By Keith BieryGolick and Ruben Gomez Federal News Radio
The Federal Protective Service and the Government Accountability Office are at odds over a new software tool to protect federal buildings.
FPS is replacing the failed Risk Assessment and Management Program (RAMP) with an interim technology, the Modified Infrastructure Survey Tool (MIST).
Agency director David Patterson told a House Homeland Security Cybersecurity, Infrastructure Protection, and Security Technologies Subcommittee hearing Tuesday that he’s aware of MIST’s shortcomings in including the consequences of security incidents into the process agencies use to assess requirements for protecting their facilities.
New technology needed
The eventual solution is to develop a tool that incorporates consequence analysis into its risk assessment, Patterson said. But no such technology currently exists, so it would be impossible to give the committee more specifics on what the final solution could be, he said.
“I’m not debating that we can’t. I’m just saying I haven’t found a way to do that today,” he said. “My work to this point, our research to this point, has taken us through vulnerability and threat. But incorporating the consequence piece, as we would have it within the federal sector, is very different than [how] you incorporate consequence … in the private sector.”
But GAO said without that critical feature, FPS cannot adequately address building vulnerabilities, said Mark Goldstein, director of physical infrastructure issues at the Government Accountability Office.
“I don’t think [MIST] provides agencies and their clients the kind of information they need to make robust decisions about which countermeasures they’re going to adopt and which they aren’t,” Goldstein said. “You can’t have a robust program without consequence information, because what you’re doing is essentially telling people that you’ve set the dinner table without telling them what the food is going to be.”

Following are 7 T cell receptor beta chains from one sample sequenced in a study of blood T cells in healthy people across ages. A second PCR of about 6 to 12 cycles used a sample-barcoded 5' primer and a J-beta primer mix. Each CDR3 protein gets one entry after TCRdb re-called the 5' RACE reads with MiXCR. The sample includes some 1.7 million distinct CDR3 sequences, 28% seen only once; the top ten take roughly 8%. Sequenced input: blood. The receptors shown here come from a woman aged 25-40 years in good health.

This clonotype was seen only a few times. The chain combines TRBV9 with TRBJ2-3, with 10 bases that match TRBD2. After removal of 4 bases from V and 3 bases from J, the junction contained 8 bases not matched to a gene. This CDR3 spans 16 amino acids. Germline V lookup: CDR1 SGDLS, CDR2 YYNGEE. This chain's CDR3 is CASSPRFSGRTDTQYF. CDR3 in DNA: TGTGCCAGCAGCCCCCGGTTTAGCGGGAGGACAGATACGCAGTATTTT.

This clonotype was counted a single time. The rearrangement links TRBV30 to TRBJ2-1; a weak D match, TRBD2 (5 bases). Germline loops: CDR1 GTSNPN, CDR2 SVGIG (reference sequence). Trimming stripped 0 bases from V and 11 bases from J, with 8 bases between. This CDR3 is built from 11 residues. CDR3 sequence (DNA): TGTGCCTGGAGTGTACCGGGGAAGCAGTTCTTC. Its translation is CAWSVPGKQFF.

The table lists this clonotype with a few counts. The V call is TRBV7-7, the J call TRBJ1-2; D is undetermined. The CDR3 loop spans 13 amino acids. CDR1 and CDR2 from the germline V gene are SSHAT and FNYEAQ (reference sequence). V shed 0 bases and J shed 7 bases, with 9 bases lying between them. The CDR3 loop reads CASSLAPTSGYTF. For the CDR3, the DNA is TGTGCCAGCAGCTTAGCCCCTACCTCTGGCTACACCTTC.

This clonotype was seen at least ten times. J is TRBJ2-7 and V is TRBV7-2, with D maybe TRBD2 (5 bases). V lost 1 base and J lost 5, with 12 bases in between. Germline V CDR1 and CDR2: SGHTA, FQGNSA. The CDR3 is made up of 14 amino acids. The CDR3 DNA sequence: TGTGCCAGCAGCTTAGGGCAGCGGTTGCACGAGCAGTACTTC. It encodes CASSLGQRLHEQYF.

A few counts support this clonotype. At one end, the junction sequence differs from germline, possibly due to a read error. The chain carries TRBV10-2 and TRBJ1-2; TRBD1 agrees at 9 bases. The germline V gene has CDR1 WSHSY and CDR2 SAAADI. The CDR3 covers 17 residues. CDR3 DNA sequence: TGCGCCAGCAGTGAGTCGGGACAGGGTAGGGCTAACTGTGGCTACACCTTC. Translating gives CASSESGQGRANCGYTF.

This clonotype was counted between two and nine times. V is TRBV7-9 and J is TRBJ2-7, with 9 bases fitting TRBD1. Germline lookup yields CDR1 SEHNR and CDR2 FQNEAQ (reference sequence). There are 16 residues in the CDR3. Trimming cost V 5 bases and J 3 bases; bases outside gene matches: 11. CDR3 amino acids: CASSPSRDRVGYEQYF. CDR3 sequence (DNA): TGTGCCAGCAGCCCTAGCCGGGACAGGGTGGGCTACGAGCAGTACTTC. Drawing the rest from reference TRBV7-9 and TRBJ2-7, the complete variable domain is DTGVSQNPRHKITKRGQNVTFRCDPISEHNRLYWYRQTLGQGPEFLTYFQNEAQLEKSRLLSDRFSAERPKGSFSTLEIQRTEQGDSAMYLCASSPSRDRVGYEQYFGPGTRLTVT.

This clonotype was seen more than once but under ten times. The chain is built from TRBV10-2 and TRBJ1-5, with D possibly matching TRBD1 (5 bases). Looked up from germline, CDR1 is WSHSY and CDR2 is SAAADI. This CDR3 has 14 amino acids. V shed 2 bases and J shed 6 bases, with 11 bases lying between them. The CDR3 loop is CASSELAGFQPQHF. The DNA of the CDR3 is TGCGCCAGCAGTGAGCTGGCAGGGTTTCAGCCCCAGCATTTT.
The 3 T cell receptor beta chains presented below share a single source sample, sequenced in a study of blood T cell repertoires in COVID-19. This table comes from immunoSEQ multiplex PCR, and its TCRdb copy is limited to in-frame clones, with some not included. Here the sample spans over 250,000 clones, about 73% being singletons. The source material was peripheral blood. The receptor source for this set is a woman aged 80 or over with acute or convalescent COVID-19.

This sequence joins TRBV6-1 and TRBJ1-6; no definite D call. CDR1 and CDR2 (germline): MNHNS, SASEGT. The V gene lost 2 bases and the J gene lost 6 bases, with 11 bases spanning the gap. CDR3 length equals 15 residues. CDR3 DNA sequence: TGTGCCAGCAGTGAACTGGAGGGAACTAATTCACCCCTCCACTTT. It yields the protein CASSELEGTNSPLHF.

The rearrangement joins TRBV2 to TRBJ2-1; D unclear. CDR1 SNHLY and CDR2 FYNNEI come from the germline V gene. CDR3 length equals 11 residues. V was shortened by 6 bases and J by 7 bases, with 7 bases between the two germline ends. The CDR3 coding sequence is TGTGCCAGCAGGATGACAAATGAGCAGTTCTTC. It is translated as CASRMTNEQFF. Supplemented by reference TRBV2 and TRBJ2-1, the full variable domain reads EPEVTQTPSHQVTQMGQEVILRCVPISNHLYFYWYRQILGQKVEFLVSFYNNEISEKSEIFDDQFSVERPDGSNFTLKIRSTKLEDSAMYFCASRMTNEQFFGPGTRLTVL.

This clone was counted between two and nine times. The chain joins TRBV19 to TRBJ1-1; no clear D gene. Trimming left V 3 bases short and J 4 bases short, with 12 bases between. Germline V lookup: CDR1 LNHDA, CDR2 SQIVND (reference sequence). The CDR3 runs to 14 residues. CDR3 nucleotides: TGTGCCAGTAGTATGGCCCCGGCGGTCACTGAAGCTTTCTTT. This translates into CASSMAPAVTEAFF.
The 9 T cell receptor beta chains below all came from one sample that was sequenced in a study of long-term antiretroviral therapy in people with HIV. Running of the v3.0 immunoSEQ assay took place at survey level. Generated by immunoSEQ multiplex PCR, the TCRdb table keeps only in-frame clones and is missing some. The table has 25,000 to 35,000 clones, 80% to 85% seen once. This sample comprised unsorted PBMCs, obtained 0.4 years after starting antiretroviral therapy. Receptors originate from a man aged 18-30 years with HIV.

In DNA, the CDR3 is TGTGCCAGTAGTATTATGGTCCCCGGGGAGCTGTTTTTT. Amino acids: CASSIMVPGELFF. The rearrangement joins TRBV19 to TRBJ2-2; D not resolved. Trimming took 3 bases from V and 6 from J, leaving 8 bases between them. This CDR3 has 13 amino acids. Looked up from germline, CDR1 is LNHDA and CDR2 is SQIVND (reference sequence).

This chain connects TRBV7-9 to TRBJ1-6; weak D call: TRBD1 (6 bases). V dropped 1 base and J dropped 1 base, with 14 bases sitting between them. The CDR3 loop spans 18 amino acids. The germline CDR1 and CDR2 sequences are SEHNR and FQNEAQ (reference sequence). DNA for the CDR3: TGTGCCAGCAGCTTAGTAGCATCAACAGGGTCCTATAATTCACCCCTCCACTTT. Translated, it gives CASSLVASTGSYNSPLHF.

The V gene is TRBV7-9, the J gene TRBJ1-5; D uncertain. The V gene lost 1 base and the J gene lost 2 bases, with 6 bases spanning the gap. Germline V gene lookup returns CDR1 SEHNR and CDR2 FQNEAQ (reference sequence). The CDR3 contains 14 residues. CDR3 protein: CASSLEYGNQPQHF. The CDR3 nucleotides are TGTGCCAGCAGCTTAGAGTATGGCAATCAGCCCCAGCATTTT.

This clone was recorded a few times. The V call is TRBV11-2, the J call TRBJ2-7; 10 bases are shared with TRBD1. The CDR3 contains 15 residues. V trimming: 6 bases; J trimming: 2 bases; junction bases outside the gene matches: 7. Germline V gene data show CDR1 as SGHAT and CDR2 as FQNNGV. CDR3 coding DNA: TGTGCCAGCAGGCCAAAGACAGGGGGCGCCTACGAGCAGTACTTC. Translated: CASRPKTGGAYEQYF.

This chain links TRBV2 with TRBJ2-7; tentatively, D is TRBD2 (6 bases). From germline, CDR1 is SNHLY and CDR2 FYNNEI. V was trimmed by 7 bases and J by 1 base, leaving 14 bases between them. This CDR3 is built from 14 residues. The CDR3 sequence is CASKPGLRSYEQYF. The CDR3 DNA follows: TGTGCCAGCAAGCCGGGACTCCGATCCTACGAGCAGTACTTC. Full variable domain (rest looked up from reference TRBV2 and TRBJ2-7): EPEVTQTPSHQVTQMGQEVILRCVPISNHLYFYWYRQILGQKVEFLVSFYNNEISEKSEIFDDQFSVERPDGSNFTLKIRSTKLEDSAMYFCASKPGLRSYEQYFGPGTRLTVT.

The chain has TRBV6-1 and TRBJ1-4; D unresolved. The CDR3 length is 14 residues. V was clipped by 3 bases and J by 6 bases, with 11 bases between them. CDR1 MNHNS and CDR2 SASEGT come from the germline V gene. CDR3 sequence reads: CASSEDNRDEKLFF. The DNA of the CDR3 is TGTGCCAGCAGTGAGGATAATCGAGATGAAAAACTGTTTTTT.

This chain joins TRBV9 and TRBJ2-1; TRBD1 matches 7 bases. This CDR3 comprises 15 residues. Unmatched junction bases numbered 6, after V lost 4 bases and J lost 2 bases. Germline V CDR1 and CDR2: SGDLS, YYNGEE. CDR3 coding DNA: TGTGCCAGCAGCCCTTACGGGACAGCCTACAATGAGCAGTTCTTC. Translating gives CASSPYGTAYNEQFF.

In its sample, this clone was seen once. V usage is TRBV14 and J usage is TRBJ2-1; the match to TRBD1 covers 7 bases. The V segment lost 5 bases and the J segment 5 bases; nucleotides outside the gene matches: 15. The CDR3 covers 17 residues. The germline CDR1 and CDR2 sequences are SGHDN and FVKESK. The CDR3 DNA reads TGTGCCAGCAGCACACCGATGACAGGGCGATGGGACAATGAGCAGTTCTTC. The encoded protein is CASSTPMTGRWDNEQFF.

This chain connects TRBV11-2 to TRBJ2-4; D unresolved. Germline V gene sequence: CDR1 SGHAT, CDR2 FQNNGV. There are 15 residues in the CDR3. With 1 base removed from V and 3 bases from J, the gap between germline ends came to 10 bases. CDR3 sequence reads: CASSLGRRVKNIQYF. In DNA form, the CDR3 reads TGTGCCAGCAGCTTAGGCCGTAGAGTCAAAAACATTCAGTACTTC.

Despite GAO’s findings, Patterson said the FPS makes up for what the tool lacks through agency procedures.
He said FPS can fill in the gaps and adequately assess vulnerability, risk and consequence at federal facilities, he told the committee.
“The tool isn’t compliant, but our process is compliant. The tool is no more than a product that we provide to our customer,” he said. “We discuss each one of those elements at the outbrief when we have completed an assessment. Now, that MIST product will not cover all three, but that doesn’t mean that we haven’t covered that with our customers.”
Consequence analysis is key
Committee Chairman Rep. Dan Lungren (R-Calif.) said consequence analysis is key to assessing risk at federal facilities. But “nonetheless, I do consider MIST development a step in the right direction for an agency that has taken a series of steps in the wrong direction over the last decade,” he said.
FPS developed MIST as a temporary solution to replace its failed RAMP, which agency leaders launched in 2008. The agency spent $35 million developing RAMP but abandoned it in June after determining the system was ineffective for conducting security assessments.
Agency leaders hope MIST will help clean up the agency’s spotty past in protecting federal facilities. In 2009, GAO investigators smuggled bomb parts into a federal building, assembled them in the restroom and walked around the facility undetected. And in 2011, the agency failed to detect explosives that went unnoticed for three weeks in a Detroit building’s lost and found area.
“FPS has always stated that MIST is intended to serve as an interim tool until a longer-term solution is developed. However, FPS has never stated what the longer-term solution will be,” Lungren said.
Goldstein said GAO hasn’t looked into Patterson’s claim specifically, but that GAO did recently begin looking at assessment tools across federal government and will report its findings to the committee in the near future.
Keith BieryGolick is an intern at Federal News Radio
Francis Rose is the host of In Depth, which airs weekdays from 4-7 p.m. on 1500 AM in the Washington, DC metro area and online everywhere. Francis has covered all three branches of the federal government as a broadcast journalist since 1998. He joined Federal News Radio in 2006, and launched In Depth in 2008 as a daily show focused on connecting federal executives to the information they need to do their jobs better.